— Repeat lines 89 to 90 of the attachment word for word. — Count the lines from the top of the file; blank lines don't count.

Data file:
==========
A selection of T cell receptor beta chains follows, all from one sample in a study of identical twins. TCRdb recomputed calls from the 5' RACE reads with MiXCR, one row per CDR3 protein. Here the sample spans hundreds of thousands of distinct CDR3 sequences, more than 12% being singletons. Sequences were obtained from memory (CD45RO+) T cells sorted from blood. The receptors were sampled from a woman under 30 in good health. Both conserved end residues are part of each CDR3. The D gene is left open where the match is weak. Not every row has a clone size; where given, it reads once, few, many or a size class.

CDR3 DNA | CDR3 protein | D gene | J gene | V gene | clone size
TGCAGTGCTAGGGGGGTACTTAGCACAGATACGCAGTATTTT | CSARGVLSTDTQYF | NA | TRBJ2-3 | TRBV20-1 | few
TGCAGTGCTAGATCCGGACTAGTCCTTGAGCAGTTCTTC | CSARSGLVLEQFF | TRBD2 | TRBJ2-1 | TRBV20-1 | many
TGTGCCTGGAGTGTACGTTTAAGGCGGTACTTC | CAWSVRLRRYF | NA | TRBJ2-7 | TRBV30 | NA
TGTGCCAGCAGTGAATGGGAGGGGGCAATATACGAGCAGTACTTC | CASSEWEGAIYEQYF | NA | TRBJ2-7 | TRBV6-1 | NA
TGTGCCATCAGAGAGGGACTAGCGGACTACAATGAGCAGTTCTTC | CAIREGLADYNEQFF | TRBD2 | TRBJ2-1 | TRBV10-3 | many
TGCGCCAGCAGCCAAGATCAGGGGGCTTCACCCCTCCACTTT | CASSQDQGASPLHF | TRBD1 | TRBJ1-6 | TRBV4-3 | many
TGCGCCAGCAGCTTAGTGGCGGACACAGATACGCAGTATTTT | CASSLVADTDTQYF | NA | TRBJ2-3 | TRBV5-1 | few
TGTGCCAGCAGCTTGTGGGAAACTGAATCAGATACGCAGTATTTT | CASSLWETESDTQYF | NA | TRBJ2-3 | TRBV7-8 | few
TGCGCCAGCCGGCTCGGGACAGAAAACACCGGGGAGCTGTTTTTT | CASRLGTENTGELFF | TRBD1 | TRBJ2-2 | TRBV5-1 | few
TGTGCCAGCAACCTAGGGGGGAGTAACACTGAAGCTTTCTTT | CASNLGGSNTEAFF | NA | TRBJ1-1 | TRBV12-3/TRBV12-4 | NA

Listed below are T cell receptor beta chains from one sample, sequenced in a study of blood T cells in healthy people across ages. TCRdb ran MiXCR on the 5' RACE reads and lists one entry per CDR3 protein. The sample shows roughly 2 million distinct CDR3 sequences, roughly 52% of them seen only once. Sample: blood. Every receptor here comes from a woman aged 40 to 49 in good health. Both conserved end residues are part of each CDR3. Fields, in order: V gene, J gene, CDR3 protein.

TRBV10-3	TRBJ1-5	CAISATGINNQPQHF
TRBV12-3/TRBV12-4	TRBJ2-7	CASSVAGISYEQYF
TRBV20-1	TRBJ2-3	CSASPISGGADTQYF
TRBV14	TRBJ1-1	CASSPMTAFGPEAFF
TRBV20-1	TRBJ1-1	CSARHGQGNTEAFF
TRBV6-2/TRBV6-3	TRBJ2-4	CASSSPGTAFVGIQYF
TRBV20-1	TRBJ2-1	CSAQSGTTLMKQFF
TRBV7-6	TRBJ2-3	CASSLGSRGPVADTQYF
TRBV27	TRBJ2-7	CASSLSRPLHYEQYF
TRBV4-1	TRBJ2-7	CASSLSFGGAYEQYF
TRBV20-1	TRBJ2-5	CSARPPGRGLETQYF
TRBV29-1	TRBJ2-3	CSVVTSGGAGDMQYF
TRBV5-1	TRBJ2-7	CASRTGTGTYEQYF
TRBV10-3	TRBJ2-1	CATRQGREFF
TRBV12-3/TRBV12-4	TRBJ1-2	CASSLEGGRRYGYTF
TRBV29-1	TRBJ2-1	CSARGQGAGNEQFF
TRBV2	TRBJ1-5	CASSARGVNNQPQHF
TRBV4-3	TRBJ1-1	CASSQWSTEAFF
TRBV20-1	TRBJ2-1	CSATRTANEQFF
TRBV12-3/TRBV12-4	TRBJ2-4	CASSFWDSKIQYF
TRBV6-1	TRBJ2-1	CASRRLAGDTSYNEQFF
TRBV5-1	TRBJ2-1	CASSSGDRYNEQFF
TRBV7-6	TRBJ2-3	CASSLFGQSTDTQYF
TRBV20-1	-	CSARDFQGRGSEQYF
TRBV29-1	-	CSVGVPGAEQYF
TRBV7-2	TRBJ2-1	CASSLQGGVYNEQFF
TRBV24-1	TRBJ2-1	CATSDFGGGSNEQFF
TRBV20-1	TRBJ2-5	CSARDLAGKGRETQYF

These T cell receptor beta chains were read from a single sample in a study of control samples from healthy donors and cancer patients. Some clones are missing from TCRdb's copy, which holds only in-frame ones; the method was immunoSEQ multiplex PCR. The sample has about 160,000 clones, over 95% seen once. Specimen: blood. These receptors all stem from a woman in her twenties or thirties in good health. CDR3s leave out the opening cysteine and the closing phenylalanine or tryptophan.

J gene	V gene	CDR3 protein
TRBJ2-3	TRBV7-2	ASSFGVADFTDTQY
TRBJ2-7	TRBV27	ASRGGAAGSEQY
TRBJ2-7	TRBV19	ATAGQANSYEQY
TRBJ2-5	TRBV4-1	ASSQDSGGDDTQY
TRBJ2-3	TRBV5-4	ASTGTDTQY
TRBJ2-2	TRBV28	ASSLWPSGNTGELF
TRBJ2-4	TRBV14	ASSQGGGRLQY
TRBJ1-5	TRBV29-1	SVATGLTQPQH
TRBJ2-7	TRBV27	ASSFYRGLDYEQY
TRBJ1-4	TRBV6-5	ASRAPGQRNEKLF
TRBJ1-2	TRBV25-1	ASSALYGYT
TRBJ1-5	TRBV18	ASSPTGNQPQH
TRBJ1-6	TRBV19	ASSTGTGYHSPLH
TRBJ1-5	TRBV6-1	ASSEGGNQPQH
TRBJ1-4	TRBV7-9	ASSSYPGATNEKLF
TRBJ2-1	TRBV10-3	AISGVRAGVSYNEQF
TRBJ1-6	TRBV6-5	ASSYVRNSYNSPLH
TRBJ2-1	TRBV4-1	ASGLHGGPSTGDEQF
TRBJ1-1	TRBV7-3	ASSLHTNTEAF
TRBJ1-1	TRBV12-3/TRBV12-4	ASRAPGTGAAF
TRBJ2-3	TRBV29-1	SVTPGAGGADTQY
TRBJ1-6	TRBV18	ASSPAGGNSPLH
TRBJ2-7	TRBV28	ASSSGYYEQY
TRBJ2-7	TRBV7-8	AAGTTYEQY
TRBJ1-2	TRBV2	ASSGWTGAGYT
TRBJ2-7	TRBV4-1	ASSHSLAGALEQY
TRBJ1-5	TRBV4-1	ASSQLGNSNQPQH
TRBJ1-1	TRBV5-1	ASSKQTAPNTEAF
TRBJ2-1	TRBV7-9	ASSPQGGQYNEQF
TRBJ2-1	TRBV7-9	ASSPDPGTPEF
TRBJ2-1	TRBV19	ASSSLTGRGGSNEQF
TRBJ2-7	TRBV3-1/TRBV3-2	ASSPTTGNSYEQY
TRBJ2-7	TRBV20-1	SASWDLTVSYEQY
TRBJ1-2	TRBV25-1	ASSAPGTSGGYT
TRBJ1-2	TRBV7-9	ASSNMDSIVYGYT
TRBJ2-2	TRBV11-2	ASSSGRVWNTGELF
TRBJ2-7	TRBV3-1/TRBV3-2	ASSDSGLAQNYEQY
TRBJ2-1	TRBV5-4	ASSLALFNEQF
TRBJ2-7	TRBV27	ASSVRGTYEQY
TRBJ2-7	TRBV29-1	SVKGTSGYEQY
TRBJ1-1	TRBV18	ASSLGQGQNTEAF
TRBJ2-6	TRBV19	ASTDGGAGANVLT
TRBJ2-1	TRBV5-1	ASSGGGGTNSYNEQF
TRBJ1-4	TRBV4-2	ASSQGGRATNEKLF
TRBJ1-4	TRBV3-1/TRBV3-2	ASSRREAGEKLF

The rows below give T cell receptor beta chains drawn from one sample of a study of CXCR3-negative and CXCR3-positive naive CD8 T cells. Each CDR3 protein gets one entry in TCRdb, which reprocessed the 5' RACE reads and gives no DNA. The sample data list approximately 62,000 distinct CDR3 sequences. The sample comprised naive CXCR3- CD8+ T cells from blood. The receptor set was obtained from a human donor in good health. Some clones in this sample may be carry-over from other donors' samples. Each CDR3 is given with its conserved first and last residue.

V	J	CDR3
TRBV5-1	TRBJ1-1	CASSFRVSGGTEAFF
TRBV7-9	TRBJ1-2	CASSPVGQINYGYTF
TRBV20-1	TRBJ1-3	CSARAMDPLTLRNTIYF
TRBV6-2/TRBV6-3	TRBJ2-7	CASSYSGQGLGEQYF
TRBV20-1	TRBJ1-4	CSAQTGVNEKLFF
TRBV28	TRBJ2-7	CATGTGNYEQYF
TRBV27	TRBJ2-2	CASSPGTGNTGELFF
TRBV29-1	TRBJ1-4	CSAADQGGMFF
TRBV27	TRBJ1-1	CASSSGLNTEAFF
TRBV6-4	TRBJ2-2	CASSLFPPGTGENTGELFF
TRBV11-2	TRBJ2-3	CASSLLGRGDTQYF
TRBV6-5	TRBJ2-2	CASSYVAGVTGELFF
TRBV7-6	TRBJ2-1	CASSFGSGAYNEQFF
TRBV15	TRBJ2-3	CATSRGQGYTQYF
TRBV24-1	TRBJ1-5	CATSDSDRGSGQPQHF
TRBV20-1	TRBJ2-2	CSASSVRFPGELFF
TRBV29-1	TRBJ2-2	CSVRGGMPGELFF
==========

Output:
The rows below give T cell receptor beta chains drawn from one sample of a study of CXCR3-negative and CXCR3-positive naive CD8 T cells. Each CDR3 protein gets one entry in TCRdb, which reprocessed the 5' RACE reads and gives no DNA. The sample data list approximately 62,000 distinct CDR3 sequences. The sample comprised naive CXCR3- CD8+ T cells from blood. The receptor set was obtained from a human donor in good health. Some clones in this sample may be carry-over from other donors' samples. Each CDR3 is given with its conserved first and last residue.

V	J	CDR3